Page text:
Hellman & Friedman announced that it has closed its private equity fund and managed to raise $10.9 billion. The fund, HFCP VIII, was launched in June and thus the speed of fundraising is impressive and once again highlights the demand for high-yielding investments.
The private equity firm, which is based in San Francisco, managed to raise around $10.25 billion from outside investors. For the firm, the money raised marks the largest fund of its history. Its previous largest fund was closed in 2009 with around 25% fewer funds compared to its newest fundraising effort.
The firm is well known in the private equity industry for its focused strategy in going after the deals. The new fund is going to continue on this path and the aim is to target “large-scale equity investments of $300 million to $1 billion in growth companies with strong and defensible market positions primarily in the U.S. and Europe”, according to PR Newswire.
In a statement, Patrick Healy, the Deputy Chief Executive Officer of the firm, said, “Our focused and differentiated strategy allows us to fully concentrate our recourses on finding the highest quality companies and working with their outstanding management teams to accelerate growth”.
In addition, investors are lured in by Hellman & Friedman’s strong past performance. John Morris, from HarbourVest Partners, told the Financial Times the company has “consistently been one of our top performing managers through both up and down cycles”. The firm has reportedly not lost any money on investments since 1997.
String of Buyout Funds
The Hellman & Friedman deal is one of the newest examples in the string of buyout funds that the private equity sector has witnessed this year. There have been numerous funds exceeding $10 billion, with mainly investment from previous investors who are returning with the capital they received from the existing funds.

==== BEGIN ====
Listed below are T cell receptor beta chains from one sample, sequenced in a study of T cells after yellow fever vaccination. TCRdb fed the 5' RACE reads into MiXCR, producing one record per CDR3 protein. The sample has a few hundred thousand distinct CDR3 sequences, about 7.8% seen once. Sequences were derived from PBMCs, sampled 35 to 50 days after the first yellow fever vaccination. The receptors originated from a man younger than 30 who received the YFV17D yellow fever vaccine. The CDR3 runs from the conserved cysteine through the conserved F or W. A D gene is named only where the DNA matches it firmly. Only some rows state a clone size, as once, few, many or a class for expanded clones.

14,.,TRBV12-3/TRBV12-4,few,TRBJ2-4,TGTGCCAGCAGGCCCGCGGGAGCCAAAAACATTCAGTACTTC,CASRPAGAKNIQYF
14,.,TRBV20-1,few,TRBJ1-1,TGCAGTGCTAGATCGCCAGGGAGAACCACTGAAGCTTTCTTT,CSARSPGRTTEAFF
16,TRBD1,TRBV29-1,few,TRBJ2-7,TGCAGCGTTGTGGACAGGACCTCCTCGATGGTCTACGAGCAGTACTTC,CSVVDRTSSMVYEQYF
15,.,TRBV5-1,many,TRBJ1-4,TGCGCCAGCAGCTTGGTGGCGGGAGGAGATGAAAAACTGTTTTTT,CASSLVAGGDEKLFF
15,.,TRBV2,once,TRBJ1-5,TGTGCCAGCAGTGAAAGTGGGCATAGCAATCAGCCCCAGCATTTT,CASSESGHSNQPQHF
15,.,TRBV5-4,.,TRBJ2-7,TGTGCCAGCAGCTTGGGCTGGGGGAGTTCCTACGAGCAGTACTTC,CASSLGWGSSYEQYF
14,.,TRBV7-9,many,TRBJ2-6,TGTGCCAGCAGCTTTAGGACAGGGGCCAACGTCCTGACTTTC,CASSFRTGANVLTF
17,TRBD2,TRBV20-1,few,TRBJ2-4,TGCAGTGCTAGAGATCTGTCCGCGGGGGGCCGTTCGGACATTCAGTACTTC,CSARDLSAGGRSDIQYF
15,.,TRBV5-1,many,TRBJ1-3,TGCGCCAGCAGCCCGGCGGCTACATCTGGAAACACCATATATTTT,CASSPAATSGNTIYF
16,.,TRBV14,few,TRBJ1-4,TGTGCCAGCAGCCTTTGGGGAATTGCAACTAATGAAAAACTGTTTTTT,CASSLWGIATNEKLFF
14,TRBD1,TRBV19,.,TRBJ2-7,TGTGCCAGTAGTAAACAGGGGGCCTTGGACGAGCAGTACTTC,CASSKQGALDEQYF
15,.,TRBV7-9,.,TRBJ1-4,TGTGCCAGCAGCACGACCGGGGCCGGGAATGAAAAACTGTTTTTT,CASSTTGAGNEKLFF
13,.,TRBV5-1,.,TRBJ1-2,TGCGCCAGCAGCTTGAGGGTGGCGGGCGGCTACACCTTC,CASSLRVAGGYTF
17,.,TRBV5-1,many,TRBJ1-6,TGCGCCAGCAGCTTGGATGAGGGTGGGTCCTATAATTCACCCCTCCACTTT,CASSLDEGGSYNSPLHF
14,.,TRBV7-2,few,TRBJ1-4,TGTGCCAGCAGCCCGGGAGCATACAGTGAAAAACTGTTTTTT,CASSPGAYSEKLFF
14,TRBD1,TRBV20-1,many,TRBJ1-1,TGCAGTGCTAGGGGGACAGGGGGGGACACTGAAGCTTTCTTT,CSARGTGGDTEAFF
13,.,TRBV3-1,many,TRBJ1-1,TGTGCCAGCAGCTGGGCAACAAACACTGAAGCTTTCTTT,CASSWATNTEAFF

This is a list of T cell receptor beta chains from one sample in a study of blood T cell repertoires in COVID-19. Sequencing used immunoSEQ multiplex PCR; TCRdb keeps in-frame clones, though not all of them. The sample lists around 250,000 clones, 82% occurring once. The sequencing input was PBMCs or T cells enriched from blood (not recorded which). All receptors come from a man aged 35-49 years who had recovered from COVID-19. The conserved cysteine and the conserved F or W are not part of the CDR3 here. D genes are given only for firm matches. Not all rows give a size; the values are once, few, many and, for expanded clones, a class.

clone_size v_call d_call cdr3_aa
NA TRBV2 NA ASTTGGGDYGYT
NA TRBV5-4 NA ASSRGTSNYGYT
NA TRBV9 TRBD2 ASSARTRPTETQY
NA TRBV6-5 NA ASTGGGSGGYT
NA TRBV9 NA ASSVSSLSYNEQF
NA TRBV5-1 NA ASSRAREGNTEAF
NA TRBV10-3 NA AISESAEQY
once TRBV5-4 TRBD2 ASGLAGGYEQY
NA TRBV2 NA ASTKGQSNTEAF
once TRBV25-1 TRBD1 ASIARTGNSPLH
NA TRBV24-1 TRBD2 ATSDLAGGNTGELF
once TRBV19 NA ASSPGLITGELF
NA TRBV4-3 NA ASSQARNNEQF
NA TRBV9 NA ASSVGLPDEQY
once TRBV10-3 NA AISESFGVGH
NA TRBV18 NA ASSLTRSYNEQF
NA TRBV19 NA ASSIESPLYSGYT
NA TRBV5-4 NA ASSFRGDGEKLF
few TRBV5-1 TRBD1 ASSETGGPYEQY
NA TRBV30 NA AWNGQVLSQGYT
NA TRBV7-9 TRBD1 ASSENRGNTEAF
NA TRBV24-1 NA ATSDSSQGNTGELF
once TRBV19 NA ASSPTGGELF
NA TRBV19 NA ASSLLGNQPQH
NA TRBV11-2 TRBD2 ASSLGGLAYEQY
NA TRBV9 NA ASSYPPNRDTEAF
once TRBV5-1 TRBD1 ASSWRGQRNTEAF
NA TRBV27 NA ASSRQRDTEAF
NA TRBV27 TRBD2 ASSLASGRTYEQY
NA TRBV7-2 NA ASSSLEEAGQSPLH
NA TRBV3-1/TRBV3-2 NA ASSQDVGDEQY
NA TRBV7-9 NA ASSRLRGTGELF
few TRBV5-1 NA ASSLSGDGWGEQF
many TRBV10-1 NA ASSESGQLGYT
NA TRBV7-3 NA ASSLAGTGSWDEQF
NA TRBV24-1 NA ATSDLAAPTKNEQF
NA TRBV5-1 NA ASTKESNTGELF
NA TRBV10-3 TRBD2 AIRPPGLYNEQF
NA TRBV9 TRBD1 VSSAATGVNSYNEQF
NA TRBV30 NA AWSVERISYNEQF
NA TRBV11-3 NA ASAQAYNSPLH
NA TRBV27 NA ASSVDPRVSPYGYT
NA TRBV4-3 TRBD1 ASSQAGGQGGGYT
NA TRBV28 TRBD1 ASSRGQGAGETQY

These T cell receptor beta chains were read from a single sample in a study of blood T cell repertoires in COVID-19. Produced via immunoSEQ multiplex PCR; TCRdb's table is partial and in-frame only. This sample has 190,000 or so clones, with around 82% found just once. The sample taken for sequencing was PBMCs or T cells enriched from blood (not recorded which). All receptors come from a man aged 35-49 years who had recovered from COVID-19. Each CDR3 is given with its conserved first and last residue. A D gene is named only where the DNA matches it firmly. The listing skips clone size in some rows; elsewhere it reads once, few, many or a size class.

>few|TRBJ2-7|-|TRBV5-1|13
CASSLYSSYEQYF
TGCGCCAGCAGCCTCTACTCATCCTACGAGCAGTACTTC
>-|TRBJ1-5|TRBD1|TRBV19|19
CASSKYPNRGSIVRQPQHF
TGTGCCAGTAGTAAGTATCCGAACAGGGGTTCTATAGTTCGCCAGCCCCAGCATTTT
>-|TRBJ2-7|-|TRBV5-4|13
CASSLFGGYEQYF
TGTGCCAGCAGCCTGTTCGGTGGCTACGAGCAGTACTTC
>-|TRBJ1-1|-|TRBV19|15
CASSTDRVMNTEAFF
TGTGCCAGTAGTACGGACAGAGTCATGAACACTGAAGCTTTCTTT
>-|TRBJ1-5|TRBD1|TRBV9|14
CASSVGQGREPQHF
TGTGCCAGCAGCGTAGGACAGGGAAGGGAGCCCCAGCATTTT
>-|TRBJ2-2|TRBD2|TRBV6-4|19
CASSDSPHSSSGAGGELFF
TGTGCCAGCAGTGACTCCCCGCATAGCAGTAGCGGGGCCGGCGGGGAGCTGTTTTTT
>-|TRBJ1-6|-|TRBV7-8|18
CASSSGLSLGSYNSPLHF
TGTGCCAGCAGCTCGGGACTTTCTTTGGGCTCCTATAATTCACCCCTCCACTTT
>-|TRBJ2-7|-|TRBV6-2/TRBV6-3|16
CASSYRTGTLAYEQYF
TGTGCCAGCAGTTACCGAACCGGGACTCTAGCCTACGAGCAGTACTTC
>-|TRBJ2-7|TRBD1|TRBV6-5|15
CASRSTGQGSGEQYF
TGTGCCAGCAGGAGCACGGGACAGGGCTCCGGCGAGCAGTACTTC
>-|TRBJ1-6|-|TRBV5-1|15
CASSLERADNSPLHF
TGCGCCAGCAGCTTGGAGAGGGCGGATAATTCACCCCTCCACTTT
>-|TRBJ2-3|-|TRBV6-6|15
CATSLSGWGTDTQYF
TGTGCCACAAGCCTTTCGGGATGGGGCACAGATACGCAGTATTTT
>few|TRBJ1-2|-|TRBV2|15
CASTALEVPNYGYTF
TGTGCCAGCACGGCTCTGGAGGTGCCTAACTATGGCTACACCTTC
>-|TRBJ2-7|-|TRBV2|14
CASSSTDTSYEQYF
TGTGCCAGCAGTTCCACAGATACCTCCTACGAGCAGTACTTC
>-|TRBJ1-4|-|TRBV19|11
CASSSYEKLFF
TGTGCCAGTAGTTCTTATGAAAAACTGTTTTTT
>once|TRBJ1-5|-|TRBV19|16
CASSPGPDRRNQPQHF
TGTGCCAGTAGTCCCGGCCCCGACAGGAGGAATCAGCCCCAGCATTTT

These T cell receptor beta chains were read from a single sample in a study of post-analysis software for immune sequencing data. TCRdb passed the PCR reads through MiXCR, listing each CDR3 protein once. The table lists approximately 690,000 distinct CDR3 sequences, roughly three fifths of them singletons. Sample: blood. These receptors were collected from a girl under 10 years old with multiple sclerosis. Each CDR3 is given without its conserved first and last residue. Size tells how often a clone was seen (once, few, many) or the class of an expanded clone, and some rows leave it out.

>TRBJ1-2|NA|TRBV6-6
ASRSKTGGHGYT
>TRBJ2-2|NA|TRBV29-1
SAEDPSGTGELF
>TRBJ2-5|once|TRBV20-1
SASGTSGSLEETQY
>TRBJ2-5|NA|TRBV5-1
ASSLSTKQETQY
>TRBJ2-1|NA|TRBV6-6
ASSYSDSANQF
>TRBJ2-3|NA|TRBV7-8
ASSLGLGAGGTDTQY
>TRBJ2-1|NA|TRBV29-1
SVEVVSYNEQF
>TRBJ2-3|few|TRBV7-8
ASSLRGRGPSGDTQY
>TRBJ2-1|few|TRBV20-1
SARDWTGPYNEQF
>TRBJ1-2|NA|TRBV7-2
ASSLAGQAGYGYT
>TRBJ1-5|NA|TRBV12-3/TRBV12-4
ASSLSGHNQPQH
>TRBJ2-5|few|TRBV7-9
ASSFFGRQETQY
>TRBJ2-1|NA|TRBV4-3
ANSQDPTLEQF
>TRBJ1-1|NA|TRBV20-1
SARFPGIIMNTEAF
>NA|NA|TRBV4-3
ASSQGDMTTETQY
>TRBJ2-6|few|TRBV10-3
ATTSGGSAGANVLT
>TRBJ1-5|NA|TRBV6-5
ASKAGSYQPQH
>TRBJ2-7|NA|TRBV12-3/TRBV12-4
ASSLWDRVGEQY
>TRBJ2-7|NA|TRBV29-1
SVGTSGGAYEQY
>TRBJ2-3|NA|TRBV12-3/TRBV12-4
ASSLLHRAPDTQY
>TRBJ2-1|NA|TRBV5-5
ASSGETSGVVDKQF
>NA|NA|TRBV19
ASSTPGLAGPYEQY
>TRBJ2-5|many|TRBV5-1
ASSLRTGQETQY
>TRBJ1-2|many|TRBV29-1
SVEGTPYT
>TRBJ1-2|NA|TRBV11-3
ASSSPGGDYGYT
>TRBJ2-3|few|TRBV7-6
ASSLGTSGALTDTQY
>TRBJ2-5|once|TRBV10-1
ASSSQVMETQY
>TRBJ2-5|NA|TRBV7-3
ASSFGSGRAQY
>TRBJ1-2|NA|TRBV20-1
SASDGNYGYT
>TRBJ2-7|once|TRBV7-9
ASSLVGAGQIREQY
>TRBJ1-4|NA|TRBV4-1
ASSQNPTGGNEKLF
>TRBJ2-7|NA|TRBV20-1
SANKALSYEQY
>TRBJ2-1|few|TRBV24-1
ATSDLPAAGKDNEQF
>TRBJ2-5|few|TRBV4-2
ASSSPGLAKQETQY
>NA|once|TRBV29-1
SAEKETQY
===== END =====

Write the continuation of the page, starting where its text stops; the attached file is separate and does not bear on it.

For example, we reported on the Apollo Global Management fund, which was the largest after the financial crisis in 2008. In addition, Warburg Pincus secured $11.2 billion and Carlyle was able to raise $18.4 billion earlier this year.
Favourable Market Conditions
The reasons behind strong fundraising performance by a number of private equity firms are to due to the favourable market conditions for these specific types of funds. The New York Times analysts argue that there are three reasons driving the fundraising.
First, public markets are not offering great returns and institutional investors want to invest in funds instead. Private equity firms like Hellman & Friedman are viewed positively due to the consistent performance, especially during these more difficult market times.
Second, as the markets soar and the environment for initial public offerings remains ‘hospitable’, private equity firms have been able to return plenty of capital back to investors. This is now being reinvested in these new funds.
Finally, investors are putting increasing amounts of money to private equity. This is because “investors set out to invest a fixed percentage of their assents in private equity” and thus “any growth or decline in their portfolios of publicly traded stocks forces them to recalibrate the balance”. Therefore, private equity funds might well be closing in on a record-breaking year.